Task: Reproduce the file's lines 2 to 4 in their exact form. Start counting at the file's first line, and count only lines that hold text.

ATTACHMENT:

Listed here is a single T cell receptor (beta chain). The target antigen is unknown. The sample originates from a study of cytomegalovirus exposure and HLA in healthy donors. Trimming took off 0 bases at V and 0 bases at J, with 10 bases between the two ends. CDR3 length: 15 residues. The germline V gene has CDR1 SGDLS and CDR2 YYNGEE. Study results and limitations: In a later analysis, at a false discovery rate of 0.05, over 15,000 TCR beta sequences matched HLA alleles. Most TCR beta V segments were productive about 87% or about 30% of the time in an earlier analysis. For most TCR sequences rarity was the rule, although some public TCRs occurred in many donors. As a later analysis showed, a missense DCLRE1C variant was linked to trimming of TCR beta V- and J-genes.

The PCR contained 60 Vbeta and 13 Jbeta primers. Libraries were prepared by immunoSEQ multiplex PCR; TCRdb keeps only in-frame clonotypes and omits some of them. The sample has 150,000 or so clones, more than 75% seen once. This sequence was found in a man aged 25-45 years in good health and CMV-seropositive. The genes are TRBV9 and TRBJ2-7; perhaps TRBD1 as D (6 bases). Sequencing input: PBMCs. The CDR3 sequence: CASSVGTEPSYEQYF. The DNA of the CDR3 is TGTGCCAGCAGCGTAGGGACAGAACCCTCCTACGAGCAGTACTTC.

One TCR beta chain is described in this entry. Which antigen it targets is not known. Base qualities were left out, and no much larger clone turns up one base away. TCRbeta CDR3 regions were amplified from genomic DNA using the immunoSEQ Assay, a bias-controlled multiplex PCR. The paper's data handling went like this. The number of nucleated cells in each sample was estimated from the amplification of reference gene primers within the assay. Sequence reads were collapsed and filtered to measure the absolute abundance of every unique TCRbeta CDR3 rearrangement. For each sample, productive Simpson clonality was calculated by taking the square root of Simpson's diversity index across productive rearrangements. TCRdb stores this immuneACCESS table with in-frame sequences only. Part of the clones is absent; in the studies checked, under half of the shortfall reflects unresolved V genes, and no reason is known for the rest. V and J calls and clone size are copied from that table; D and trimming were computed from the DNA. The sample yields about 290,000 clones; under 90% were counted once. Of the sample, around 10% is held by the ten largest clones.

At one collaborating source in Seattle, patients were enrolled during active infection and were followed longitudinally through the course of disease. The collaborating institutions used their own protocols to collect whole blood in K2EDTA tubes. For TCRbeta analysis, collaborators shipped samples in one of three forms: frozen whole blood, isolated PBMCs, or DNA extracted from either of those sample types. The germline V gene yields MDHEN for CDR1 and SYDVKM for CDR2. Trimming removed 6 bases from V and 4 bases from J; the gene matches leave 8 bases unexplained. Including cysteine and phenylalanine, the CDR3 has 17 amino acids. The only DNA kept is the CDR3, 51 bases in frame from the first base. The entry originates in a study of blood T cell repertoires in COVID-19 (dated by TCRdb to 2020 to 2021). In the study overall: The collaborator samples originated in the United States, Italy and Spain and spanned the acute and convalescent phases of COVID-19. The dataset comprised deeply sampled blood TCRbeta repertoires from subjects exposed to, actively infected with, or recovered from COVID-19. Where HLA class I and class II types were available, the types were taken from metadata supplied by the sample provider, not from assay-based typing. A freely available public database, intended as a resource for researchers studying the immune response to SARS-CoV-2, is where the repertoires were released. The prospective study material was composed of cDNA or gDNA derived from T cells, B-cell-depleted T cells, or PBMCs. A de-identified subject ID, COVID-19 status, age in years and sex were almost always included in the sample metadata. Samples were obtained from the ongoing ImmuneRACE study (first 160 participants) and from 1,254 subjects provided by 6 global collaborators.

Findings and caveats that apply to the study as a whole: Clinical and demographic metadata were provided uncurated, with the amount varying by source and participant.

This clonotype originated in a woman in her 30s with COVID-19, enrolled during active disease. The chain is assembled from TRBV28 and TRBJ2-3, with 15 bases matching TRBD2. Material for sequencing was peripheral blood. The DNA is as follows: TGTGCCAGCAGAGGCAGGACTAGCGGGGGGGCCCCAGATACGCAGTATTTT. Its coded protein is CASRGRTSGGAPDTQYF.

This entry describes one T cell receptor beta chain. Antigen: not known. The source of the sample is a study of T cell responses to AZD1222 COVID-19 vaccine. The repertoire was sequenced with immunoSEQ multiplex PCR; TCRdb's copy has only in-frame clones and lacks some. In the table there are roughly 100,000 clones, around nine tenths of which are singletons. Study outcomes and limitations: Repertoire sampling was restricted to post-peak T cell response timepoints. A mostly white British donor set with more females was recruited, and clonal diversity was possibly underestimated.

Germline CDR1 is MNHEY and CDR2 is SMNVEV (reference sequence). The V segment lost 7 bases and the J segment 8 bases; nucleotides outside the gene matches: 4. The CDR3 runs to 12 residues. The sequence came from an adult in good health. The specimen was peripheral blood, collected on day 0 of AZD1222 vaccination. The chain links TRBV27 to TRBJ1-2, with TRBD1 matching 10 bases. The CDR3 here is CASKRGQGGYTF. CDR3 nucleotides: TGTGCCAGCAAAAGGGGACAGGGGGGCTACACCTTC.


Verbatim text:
The PCR contained 60 Vbeta and 13 Jbeta primers. Libraries were prepared by immunoSEQ multiplex PCR; TCRdb keeps only in-frame clonotypes and omits some of them. The sample has 150,000 or so clones, more than 75% seen once. This sequence was found in a man aged 25-45 years in good health and CMV-seropositive. The genes are TRBV9 and TRBJ2-7; perhaps TRBD1 as D (6 bases). Sequencing input: PBMCs. The CDR3 sequence: CASSVGTEPSYEQYF. The DNA of the CDR3 is TGTGCCAGCAGCGTAGGGACAGAACCCTCCTACGAGCAGTACTTC.

One TCR beta chain is described in this entry. Which antigen it targets is not known. Base qualities were left out, and no much larger clone turns up one base away. TCRbeta CDR3 regions were amplified from genomic DNA using the immunoSEQ Assay, a bias-controlled multiplex PCR. The paper's data handling went like this. The number of nucleated cells in each sample was estimated from the amplification of reference gene primers within the assay. Sequence reads were collapsed and filtered to measure the absolute abundance of every unique TCRbeta CDR3 rearrangement. For each sample, productive Simpson clonality was calculated by taking the square root of Simpson's diversity index across productive rearrangements. TCRdb stores this immuneACCESS table with in-frame sequences only. Part of the clones is absent; in the studies checked, under half of the shortfall reflects unresolved V genes, and no reason is known for the rest. V and J calls and clone size are copied from that table; D and trimming were computed from the DNA. The sample yields about 290,000 clones; under 90% were counted once. Of the sample, around 10% is held by the ten largest clones.

At one collaborating source in Seattle, patients were enrolled during active infection and were followed longitudinally through the course of disease. The collaborating institutions used their own protocols to collect whole blood in K2EDTA tubes. For TCRbeta analysis, collaborators shipped samples in one of three forms: frozen whole blood, isolated PBMCs, or DNA extracted from either of those sample types. The germline V gene yields MDHEN for CDR1 and SYDVKM for CDR2. Trimming removed 6 bases from V and 4 bases from J; the gene matches leave 8 bases unexplained. Including cysteine and phenylalanine, the CDR3 has 17 amino acids. The only DNA kept is the CDR3, 51 bases in frame from the first base. The entry originates in a study of blood T cell repertoires in COVID-19 (dated by TCRdb to 2020 to 2021). In the study overall: The collaborator samples originated in the United States, Italy and Spain and spanned the acute and convalescent phases of COVID-19. The dataset comprised deeply sampled blood TCRbeta repertoires from subjects exposed to, actively infected with, or recovered from COVID-19. Where HLA class I and class II types were available, the types were taken from metadata supplied by the sample provider, not from assay-based typing. A freely available public database, intended as a resource for researchers studying the immune response to SARS-CoV-2, is where the repertoires were released. The prospective study material was composed of cDNA or gDNA derived from T cells, B-cell-depleted T cells, or PBMCs. A de-identified subject ID, COVID-19 status, age in years and sex were almost always included in the sample metadata. Samples were obtained from the ongoing ImmuneRACE study (first 160 participants) and from 1,254 subjects provided by 6 global collaborators.